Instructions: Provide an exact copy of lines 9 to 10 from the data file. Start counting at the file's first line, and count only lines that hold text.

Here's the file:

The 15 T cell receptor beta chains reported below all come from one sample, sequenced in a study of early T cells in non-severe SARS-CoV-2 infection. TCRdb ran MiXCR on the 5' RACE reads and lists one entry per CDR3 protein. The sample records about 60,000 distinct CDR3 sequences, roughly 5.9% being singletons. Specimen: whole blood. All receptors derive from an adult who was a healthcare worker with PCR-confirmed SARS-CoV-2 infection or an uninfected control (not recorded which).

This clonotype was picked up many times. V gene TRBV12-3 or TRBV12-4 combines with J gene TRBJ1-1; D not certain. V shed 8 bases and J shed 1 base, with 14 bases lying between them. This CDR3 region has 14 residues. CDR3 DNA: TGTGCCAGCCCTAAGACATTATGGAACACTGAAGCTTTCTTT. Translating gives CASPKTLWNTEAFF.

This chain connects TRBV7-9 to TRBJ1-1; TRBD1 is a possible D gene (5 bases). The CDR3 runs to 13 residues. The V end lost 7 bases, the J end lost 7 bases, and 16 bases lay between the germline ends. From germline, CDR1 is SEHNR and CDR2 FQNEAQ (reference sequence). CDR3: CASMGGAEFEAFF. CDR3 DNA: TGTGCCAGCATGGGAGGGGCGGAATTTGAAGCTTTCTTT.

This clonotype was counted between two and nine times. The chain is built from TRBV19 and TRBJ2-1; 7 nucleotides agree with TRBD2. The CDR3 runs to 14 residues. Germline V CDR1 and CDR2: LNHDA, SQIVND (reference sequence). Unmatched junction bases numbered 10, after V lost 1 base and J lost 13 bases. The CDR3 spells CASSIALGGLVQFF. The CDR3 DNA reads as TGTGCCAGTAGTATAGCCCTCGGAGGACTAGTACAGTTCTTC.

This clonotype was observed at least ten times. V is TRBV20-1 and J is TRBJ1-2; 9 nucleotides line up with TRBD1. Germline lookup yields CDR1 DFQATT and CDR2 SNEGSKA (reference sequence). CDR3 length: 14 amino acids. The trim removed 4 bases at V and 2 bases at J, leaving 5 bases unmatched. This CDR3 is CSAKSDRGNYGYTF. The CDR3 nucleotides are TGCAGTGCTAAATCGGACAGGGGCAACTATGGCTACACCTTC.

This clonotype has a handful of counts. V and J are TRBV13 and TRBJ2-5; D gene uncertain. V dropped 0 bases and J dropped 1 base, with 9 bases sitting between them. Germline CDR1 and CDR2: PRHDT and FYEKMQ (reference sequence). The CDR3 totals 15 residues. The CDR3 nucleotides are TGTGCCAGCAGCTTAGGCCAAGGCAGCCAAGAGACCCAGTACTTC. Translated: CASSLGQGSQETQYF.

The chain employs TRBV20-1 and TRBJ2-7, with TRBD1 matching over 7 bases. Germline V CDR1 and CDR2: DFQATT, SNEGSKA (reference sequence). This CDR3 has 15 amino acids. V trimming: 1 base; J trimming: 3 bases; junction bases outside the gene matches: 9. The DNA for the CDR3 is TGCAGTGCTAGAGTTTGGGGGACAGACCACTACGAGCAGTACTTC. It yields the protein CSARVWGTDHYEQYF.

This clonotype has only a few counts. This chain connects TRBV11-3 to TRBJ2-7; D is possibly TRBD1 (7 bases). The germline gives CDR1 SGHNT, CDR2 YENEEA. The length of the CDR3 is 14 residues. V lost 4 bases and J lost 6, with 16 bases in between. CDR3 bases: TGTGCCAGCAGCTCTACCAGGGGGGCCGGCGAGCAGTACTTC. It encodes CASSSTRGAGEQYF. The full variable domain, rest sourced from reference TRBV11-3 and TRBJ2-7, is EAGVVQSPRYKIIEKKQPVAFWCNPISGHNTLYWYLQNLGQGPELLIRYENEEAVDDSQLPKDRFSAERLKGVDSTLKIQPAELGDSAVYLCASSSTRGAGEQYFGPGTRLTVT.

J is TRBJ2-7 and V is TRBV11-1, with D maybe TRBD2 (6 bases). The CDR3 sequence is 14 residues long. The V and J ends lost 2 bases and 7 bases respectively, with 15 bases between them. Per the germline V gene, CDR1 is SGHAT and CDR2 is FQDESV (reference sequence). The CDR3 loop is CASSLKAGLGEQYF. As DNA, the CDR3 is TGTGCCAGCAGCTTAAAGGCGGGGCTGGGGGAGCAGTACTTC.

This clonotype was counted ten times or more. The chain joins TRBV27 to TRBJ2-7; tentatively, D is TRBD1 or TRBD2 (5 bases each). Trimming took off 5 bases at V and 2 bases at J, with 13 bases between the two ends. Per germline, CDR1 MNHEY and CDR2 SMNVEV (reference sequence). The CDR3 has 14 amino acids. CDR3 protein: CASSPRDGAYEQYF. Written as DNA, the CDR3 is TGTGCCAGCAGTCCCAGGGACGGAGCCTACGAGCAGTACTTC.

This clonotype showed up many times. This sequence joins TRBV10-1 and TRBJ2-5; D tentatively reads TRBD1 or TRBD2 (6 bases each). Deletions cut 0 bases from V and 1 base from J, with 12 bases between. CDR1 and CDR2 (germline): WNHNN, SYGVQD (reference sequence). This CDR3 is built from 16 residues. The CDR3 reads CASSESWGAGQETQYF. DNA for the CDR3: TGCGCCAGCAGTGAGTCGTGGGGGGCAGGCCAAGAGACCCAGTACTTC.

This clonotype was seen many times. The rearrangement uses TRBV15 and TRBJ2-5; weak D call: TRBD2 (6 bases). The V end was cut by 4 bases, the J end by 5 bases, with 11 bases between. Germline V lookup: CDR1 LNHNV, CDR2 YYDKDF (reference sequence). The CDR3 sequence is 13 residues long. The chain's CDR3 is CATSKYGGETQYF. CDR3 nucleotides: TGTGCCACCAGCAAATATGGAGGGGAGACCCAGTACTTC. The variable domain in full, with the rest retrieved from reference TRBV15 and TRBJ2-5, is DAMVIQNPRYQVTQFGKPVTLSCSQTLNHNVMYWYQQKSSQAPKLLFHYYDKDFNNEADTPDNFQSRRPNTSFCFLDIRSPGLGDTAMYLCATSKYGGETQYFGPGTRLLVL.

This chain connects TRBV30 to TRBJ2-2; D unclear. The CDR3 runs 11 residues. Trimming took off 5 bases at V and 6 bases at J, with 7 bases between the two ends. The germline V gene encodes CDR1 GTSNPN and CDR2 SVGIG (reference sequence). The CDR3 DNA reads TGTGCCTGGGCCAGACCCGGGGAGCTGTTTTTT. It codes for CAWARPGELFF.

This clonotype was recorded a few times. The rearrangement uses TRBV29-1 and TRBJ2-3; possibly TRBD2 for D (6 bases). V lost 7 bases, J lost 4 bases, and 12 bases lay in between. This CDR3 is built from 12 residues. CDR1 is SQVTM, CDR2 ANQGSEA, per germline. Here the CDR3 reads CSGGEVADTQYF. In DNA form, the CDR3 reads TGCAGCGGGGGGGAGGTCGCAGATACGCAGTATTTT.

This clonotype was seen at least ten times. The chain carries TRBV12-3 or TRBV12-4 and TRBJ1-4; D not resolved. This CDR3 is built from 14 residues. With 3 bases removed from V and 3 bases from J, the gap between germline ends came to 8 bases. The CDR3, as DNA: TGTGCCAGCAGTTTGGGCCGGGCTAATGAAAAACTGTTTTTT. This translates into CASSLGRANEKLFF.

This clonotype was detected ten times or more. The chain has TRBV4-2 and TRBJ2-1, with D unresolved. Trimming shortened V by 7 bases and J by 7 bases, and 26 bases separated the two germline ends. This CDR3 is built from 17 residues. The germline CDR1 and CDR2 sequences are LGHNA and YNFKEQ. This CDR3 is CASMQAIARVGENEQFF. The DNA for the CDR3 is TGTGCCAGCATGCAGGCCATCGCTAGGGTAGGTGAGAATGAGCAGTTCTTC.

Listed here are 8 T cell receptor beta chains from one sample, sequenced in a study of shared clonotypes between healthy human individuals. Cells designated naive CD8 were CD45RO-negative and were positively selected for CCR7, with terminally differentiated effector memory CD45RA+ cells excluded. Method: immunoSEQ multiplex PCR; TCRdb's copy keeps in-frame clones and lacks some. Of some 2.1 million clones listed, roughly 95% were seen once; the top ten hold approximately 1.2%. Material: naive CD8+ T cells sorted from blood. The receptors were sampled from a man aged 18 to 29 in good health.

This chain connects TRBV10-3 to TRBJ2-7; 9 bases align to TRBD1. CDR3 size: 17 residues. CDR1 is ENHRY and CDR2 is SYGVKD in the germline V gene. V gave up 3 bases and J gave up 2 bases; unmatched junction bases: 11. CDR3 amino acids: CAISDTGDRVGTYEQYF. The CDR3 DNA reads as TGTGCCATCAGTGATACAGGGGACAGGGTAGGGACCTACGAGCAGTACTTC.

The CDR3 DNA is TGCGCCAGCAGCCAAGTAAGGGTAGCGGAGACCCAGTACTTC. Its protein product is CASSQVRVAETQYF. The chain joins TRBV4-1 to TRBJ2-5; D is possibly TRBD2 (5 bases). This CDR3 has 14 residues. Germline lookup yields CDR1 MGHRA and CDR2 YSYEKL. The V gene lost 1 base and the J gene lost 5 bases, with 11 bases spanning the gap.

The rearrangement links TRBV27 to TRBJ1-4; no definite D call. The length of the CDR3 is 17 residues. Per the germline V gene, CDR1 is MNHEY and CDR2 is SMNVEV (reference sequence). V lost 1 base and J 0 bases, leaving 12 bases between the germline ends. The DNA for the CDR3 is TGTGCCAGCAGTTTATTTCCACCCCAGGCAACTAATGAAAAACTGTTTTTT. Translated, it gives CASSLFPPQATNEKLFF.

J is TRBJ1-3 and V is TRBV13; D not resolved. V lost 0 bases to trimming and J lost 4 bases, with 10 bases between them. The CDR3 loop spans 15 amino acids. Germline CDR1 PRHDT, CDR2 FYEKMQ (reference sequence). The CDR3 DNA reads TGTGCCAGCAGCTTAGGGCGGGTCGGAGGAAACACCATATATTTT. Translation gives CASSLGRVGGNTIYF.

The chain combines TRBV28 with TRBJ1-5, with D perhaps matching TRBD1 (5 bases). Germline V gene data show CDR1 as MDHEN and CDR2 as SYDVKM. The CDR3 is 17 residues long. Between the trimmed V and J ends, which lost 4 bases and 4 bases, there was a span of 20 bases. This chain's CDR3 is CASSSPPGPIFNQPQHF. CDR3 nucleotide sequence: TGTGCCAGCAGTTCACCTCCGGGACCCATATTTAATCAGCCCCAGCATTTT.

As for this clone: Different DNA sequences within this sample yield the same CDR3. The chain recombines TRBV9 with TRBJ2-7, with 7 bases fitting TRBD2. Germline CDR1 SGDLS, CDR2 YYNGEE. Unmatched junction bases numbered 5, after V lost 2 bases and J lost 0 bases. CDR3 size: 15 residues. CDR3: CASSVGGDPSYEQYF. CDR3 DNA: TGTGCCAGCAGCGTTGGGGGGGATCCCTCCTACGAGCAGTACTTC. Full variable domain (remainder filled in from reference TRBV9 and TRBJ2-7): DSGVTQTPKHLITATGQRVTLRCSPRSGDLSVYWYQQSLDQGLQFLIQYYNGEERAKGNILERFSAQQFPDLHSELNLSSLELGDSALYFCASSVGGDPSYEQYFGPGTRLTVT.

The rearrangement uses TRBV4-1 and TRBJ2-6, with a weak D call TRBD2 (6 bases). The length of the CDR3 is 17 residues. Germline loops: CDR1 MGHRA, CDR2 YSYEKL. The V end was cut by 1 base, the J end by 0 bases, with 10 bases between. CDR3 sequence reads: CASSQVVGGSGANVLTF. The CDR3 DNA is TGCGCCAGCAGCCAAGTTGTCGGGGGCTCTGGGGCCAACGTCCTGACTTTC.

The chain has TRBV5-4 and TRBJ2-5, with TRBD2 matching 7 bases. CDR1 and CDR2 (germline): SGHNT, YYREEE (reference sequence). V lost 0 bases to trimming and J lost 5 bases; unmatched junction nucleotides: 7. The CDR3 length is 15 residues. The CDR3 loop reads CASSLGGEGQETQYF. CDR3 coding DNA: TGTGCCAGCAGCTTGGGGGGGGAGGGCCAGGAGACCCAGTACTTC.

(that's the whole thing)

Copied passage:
J is TRBJ2-7 and V is TRBV11-1, with D maybe TRBD2 (6 bases). The CDR3 sequence is 14 residues long. The V and J ends lost 2 bases and 7 bases respectively, with 15 bases between them. Per the germline V gene, CDR1 is SGHAT and CDR2 is FQDESV (reference sequence). The CDR3 loop is CASSLKAGLGEQYF. As DNA, the CDR3 is TGTGCCAGCAGCTTAAAGGCGGGGCTGGGGGAGCAGTACTTC.

This clonotype was counted ten times or more. The chain joins TRBV27 to TRBJ2-7; tentatively, D is TRBD1 or TRBD2 (5 bases each). Trimming took off 5 bases at V and 2 bases at J, with 13 bases between the two ends. Per germline, CDR1 MNHEY and CDR2 SMNVEV (reference sequence). The CDR3 has 14 amino acids. CDR3 protein: CASSPRDGAYEQYF. Written as DNA, the CDR3 is TGTGCCAGCAGTCCCAGGGACGGAGCCTACGAGCAGTACTTC.